• Columbia Power Corporation v. Comptroller of Water Rights

    Decision Date:


    File Numbers:
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    Third Party:
    Teck Cominco Metals Ltd., Third Party


    Decision Date: March 19, 2003

    Panel: Alan Andison

    Keywords: Water Act – ss. 1 definition of “approval,” “licensee,” “holder of a licence,” “order,” “owner,” “right,” “undertaking,” 8(1), 11(1), 40(1); riparian owner; standing; jurisdiction

    The Comptroller of Water Rights (the “Comptroller”) and Teck Cominco Metals Ltd. (“Teck”) challenged the standing of Columbia Power Corporation (“Columbia”) to bring an appeal against the decision of the Comptroller to issue an approval, under the Water Act (the “Act“), to Teck for short-term diversion and use of water at the Waneta dam and hydroelectric facility on the Pend d’Oreille River.

    The main issue in this preliminary decision was whether Columbia had standing to appeal as a riparian owner.  Columbia maintained that the 1994 Power Asset Sale Development Agreement (“PASDA“) between Cominco Ltd. (now Teck) and the Province and an option to purchase lands that included riparian lands, provided Columbia with rights as a riparian owner.  These claims were disputed by the Comptroller and Teck, who argued that neither the PASDA nor the option to purchase provided Columbia with such rights until such time as riparian lands were purchased by Columbia.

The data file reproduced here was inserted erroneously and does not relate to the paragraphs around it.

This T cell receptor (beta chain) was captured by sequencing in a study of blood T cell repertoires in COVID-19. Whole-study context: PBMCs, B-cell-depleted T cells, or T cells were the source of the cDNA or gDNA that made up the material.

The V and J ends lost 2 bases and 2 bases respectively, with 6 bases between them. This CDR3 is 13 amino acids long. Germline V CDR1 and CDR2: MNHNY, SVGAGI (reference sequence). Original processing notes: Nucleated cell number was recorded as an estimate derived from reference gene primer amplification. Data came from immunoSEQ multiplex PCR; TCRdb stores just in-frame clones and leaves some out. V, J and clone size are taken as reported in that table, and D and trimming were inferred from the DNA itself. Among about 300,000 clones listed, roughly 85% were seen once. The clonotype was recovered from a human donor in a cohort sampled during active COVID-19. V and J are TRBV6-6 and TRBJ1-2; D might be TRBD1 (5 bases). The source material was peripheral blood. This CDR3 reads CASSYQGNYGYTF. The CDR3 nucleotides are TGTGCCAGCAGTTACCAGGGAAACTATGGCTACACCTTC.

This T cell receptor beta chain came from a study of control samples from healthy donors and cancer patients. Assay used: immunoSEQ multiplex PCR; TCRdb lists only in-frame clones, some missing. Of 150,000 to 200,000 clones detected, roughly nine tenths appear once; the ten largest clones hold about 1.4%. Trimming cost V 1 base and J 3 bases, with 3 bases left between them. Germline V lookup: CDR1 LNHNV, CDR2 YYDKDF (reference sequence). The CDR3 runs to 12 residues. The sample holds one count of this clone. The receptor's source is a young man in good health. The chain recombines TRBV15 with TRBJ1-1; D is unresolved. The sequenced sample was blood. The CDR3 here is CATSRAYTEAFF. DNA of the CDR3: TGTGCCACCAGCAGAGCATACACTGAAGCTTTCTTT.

The Board first considered the meaning of “riparian owner,” which is undefined in the Act.  The Board noted that sections 11 and 40 of the Act refer to riparian owner and the term is grouped with “licensees” and “applicants for licenses.”  The Panel found that the rights of a riparian owner are common law in nature, as opposed to the statutory rights of a licensee or applicant for a license, and the common law definition of riparian owner applies to sections 11 and 40 of the Act.

    Based on an analysis of the common law meaning of riparian owner, the Board concluded that in order for Columbia to have standing as a riparian owner for the purpose of appealing the approval, Columbia must presently own land through or past which the Pend d’Oreille River runs.  At the time of the hearing, Columbia had not completed the subdivisions and transfers of lands contemplated in the PASDA nor had it exercised the option to purchase.  Hence, the Board found that Columbia had no ownership or possession of any riparian lands on the Pend d’Oreille River.  Therefore, Columbia had no standing to appeal as a riparian owner.

    Furthermore, even if Columbia were a riparian owner, Columbia failed to provide evidence showing how the exercise of rights by Teck, under the Approval, would have an adverse effect on the riparian lands that Columbia claimed to own.

    The appeal was rejected for lack of jurisdiction.